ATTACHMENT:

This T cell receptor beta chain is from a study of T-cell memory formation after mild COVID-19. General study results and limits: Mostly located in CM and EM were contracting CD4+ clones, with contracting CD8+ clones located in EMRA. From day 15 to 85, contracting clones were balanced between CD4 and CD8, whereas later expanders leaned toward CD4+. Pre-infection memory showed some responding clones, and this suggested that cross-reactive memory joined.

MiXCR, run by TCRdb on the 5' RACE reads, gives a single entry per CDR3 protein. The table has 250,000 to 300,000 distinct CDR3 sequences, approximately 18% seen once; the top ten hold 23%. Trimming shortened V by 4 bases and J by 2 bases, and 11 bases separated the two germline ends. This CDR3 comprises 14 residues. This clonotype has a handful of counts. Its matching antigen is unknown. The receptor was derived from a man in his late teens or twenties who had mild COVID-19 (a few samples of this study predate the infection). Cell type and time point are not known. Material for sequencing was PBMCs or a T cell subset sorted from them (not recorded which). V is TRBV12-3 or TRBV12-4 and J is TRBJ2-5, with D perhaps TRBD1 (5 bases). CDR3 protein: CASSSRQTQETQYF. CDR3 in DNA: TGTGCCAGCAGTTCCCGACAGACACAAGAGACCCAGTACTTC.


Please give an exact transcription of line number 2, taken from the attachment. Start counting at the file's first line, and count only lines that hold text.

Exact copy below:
MiXCR, run by TCRdb on the 5' RACE reads, gives a single entry per CDR3 protein. The table has 250,000 to 300,000 distinct CDR3 sequences, approximately 18% seen once; the top ten hold 23%. Trimming shortened V by 4 bases and J by 2 bases, and 11 bases separated the two germline ends. This CDR3 comprises 14 residues. This clonotype has a handful of counts. Its matching antigen is unknown. The receptor was derived from a man in his late teens or twenties who had mild COVID-19 (a few samples of this study predate the infection). Cell type and time point are not known. Material for sequencing was PBMCs or a T cell subset sorted from them (not recorded which). V is TRBV12-3 or TRBV12-4 and J is TRBJ2-5, with D perhaps TRBD1 (5 bases). CDR3 protein: CASSSRQTQETQYF. CDR3 in DNA: TGTGCCAGCAGTTCCCGACAGACACAAGAGACCCAGTACTTC.